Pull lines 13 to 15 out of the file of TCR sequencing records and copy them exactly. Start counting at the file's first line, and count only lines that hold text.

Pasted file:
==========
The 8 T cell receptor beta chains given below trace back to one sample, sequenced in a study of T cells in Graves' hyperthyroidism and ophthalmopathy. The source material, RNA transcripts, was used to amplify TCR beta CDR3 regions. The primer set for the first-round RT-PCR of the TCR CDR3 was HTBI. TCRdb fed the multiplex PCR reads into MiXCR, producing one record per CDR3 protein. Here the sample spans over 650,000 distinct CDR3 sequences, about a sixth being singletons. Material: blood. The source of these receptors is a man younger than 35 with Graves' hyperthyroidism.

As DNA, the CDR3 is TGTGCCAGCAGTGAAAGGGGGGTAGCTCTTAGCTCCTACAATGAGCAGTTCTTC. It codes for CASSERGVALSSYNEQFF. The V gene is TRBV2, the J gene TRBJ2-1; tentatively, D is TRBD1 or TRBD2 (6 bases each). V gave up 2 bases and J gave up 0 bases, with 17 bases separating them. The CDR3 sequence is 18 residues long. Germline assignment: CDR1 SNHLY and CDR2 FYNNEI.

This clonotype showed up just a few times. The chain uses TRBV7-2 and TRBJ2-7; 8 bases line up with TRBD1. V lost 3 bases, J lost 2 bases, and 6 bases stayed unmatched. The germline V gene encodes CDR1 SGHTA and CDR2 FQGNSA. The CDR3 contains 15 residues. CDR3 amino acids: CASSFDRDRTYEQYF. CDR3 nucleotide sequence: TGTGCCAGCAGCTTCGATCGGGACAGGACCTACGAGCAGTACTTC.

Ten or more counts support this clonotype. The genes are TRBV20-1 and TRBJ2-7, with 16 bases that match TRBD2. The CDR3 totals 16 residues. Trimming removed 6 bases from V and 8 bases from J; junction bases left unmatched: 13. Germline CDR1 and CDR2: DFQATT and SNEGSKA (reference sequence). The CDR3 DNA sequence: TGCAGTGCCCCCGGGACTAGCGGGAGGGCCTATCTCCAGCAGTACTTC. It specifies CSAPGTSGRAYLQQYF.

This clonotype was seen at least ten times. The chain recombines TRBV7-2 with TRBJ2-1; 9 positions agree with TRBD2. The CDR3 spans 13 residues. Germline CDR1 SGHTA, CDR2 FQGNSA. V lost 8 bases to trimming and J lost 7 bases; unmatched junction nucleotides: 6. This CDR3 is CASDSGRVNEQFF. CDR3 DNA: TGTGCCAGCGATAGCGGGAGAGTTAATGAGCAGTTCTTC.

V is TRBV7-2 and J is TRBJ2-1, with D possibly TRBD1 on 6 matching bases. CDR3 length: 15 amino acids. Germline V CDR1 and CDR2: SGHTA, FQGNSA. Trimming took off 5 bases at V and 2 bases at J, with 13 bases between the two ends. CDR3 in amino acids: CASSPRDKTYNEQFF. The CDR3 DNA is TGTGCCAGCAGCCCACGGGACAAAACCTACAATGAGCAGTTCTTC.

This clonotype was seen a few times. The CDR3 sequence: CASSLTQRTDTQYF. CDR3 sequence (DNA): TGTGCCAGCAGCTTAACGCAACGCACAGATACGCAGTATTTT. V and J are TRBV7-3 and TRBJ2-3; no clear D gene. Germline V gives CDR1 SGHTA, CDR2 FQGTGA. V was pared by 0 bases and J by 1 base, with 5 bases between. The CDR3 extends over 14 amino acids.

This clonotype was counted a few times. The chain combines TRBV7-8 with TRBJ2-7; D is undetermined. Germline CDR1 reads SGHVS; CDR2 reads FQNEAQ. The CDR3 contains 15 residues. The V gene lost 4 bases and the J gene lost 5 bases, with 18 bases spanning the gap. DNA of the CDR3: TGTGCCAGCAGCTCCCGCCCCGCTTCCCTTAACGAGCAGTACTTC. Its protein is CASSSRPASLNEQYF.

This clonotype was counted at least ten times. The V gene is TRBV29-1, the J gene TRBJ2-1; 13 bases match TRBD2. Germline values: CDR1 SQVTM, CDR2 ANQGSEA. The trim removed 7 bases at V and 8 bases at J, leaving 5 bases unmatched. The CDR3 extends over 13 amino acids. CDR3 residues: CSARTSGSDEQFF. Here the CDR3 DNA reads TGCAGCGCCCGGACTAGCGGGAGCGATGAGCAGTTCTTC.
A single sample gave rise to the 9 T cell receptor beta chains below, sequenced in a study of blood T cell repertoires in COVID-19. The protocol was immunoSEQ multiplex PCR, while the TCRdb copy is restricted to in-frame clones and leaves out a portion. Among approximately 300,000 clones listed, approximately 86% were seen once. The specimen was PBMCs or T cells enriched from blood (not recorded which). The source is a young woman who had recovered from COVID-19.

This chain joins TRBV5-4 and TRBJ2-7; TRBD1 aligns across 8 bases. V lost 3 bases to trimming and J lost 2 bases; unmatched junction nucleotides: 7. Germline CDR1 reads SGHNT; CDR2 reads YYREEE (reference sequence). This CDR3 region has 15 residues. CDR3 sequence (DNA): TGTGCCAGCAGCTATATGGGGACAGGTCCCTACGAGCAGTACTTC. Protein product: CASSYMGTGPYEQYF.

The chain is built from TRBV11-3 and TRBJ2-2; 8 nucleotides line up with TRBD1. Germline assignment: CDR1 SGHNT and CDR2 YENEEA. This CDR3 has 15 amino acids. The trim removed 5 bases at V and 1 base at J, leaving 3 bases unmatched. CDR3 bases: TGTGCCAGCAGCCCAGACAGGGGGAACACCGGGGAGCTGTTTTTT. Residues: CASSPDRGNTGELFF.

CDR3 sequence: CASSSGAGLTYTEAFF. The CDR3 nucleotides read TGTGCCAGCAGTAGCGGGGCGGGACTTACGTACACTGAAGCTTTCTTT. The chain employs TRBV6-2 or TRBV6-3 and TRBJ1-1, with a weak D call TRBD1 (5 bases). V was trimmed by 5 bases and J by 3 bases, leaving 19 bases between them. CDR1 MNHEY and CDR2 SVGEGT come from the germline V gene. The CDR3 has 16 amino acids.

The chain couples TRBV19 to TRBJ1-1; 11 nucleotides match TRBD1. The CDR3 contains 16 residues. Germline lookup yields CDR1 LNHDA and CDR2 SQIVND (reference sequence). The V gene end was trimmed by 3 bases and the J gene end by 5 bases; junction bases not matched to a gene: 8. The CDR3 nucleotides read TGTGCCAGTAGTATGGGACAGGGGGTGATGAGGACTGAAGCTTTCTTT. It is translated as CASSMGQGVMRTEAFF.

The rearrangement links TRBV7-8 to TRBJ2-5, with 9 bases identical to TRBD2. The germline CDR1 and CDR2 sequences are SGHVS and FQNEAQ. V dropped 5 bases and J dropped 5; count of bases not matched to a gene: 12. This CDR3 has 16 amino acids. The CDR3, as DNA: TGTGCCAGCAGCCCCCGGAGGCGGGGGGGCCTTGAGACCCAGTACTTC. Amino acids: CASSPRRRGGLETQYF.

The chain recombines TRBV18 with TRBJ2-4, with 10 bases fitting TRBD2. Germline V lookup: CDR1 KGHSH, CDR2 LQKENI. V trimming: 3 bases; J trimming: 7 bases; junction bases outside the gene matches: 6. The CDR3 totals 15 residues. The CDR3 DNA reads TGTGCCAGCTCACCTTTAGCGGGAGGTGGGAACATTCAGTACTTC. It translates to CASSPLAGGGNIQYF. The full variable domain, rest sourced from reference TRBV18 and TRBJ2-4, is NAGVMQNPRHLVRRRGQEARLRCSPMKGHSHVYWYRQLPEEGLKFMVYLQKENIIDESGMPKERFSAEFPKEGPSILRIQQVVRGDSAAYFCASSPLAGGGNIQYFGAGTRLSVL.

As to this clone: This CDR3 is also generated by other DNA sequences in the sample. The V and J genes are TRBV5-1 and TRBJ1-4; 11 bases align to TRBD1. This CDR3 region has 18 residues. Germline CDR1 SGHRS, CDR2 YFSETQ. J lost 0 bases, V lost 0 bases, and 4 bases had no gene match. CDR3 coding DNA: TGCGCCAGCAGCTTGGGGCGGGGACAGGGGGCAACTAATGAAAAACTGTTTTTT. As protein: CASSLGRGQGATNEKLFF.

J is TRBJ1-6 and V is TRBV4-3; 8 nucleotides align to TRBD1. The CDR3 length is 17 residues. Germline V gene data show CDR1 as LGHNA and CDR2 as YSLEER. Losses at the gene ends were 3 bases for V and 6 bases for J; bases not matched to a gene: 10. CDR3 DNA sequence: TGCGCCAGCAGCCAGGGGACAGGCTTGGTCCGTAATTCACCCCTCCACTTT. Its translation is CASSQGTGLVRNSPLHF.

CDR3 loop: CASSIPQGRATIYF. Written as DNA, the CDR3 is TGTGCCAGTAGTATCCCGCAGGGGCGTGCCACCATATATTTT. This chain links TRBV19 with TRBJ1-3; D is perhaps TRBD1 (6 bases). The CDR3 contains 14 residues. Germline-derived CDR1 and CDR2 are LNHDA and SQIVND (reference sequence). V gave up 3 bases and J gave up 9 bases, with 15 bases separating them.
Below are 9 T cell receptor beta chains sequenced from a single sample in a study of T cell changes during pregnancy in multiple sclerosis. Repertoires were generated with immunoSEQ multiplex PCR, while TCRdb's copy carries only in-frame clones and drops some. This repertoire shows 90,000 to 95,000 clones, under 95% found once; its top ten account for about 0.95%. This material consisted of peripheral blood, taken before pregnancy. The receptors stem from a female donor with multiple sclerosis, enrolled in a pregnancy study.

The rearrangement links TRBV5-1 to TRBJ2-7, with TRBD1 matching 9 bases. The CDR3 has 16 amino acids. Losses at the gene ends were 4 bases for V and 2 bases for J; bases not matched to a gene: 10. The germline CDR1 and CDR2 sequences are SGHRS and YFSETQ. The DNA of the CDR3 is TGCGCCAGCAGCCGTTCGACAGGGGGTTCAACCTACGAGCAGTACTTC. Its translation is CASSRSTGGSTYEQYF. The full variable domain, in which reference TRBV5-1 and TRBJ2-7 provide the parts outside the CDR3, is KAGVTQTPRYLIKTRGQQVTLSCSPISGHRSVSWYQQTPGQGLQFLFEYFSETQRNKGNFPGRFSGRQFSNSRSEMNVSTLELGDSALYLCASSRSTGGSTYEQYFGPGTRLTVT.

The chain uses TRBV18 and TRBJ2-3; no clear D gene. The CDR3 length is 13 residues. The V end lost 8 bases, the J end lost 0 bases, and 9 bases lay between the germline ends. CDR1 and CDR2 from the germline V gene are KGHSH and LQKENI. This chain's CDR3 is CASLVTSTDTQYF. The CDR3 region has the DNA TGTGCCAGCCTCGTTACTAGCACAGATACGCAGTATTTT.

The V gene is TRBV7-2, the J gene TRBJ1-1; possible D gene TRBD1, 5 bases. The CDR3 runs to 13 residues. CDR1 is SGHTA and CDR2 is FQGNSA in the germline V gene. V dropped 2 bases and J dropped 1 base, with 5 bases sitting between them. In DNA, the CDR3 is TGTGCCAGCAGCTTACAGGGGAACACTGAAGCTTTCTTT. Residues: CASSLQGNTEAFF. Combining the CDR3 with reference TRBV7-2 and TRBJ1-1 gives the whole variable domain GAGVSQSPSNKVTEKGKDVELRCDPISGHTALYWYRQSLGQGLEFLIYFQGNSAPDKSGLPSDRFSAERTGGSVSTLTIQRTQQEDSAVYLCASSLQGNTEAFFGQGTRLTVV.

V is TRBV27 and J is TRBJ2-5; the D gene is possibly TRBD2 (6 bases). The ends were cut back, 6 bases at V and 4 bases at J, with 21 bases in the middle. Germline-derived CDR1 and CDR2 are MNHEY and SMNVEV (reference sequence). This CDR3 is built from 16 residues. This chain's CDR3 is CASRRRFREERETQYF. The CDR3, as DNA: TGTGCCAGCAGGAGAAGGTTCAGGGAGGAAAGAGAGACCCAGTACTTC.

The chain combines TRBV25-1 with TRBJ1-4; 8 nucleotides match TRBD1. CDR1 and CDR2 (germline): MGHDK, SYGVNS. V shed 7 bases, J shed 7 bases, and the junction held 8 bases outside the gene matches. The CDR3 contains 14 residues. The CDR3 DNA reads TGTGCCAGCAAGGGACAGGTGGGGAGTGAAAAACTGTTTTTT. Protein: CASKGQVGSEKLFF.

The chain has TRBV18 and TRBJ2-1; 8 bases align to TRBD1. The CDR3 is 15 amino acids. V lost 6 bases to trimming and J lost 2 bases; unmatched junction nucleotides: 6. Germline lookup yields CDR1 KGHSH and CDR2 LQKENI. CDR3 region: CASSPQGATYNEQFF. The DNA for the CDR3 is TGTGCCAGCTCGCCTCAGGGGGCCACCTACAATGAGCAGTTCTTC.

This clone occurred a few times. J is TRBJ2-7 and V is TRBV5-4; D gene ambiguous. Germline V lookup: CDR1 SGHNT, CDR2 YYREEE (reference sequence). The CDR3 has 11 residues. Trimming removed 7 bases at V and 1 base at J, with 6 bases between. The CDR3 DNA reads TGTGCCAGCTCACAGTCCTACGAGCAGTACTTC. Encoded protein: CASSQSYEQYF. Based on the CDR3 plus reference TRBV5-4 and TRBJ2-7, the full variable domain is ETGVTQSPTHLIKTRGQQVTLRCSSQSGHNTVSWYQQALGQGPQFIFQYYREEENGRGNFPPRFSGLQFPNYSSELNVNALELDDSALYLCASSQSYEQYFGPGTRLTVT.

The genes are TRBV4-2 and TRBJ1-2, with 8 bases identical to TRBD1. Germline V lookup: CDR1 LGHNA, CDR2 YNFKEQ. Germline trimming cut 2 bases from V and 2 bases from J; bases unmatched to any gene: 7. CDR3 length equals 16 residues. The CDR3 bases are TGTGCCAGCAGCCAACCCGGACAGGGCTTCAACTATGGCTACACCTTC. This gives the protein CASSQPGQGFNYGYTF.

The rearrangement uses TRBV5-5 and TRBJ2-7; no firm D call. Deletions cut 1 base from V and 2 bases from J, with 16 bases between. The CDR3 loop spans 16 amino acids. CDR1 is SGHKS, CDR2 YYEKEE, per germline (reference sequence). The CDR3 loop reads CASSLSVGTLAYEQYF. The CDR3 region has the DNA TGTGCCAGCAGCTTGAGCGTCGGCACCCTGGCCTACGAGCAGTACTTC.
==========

CDR3 sequence: CASSSGAGLTYTEAFF. The CDR3 nucleotides read TGTGCCAGCAGTAGCGGGGCGGGACTTACGTACACTGAAGCTTTCTTT. The chain employs TRBV6-2 or TRBV6-3 and TRBJ1-1, with a weak D call TRBD1 (5 bases). V was trimmed by 5 bases and J by 3 bases, leaving 19 bases between them. CDR1 MNHEY and CDR2 SVGEGT come from the germline V gene. The CDR3 has 16 amino acids.

The chain couples TRBV19 to TRBJ1-1; 11 nucleotides match TRBD1. The CDR3 contains 16 residues. Germline lookup yields CDR1 LNHDA and CDR2 SQIVND (reference sequence). The V gene end was trimmed by 3 bases and the J gene end by 5 bases; junction bases not matched to a gene: 8. The CDR3 nucleotides read TGTGCCAGTAGTATGGGACAGGGGGTGATGAGGACTGAAGCTTTCTTT. It is translated as CASSMGQGVMRTEAFF.

The rearrangement links TRBV7-8 to TRBJ2-5, with 9 bases identical to TRBD2. The germline CDR1 and CDR2 sequences are SGHVS and FQNEAQ. V dropped 5 bases and J dropped 5; count of bases not matched to a gene: 12. This CDR3 has 16 amino acids. The CDR3, as DNA: TGTGCCAGCAGCCCCCGGAGGCGGGGGGGCCTTGAGACCCAGTACTTC. Amino acids: CASSPRRRGGLETQYF.